Instead of playing this game, Merck shocked the world by releasing 15,000 of their proprietary human gene sequences to the public and announcing that they would release the rest of them as they came about. And then the dynamics utterly changed. Merck’s strength was never in researching genes, it was in developing and marketing drugs. So they attacked their competitor’s strategy by making it obsolete–making it no longer a commodity. They turned their weakness in research–a battle that if they won, would be Pyhrric–and took it off the table. And then competed where they were strong–marketing, distribution and other infrastructure. Most important, they got access to everyone else’s research when they were forced to follow their lead and make their patents public. And from what I gathered (although it’s still ongoing) that’s where they won.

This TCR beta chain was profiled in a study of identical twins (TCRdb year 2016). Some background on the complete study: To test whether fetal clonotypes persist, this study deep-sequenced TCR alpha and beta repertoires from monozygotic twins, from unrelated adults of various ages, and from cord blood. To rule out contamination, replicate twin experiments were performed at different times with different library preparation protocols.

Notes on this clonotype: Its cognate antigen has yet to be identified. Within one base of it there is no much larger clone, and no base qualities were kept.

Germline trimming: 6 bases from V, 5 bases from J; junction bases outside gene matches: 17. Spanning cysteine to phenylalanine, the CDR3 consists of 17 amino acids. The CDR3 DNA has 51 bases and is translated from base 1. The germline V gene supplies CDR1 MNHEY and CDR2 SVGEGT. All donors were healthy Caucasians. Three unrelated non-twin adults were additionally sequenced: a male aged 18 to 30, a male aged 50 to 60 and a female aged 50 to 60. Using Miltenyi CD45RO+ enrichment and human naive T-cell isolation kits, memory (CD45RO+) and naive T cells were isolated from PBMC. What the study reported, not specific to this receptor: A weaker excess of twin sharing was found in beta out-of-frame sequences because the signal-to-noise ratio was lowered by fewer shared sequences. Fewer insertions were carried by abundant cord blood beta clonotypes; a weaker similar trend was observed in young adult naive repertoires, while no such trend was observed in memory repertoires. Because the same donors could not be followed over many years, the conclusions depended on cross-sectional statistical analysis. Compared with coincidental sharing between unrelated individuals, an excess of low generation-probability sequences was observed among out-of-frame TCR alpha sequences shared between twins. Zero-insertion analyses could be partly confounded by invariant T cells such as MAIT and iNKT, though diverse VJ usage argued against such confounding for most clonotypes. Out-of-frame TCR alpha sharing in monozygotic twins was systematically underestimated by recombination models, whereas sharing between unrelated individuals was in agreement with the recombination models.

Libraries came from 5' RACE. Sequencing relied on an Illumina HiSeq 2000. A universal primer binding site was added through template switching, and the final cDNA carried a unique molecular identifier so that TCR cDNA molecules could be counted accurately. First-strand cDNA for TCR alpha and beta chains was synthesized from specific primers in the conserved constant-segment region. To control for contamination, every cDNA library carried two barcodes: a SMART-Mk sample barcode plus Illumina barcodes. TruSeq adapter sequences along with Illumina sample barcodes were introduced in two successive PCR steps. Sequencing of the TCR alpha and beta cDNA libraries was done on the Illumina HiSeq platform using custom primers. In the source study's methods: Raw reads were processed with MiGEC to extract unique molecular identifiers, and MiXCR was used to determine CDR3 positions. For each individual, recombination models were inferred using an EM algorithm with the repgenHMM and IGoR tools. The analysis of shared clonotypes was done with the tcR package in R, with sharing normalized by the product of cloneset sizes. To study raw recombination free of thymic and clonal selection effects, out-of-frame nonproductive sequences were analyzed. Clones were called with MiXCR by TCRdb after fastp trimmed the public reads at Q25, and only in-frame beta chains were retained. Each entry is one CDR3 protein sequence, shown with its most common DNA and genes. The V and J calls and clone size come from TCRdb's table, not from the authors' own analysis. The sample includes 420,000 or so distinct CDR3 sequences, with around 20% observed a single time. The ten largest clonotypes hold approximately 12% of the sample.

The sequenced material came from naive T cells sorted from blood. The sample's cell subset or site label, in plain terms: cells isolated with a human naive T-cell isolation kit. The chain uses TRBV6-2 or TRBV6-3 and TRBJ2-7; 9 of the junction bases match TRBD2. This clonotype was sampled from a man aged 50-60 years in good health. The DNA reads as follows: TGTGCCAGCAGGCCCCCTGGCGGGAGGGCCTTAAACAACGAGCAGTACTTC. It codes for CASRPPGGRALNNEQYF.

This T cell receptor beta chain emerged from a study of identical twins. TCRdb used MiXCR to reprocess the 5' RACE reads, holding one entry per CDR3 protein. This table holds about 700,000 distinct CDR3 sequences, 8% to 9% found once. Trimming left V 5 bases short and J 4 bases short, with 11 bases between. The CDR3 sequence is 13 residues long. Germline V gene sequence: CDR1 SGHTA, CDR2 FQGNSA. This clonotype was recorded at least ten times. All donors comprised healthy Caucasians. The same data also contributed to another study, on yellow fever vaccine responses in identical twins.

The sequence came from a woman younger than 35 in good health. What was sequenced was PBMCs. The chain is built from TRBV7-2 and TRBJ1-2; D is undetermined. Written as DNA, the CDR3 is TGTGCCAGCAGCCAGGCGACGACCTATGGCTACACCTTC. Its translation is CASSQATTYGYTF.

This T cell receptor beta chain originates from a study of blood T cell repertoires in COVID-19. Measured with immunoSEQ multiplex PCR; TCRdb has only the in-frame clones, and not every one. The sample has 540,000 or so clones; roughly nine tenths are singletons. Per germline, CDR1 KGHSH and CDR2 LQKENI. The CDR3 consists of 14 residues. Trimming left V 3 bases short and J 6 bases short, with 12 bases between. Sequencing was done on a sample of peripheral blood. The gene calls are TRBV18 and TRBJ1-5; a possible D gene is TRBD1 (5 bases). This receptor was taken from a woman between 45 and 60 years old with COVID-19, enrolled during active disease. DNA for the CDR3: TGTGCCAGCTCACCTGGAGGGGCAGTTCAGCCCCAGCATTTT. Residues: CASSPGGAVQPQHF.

Attacking strategy is a long-term plan. It’s getting inside and disrupting. It’s how you understand that even if you win otherwise, your victory is defined by the fact that you’re reacting against someone else. That means you’re focusing your energy in a lot of directions that you don’t necessary wish to; it’s full of waste and costs and friction. I am trying to to look at situations and go “what is their strategy?” and “can you I go around it?” instead of just accepting it as a given.

*More coming from Wikinomics, but you should read it if you haven’t yet.

Ryan Holiday

I'm a strategist for bestselling authors and billion dollar brands like American Apparel, Tucker Max and Robert Greene. My work has been used as case studies by Twitter, YouTube and Google and has been written about in AdAge, the New York Times, Gawker and Fast Company.

7 responses to Attacking Strategy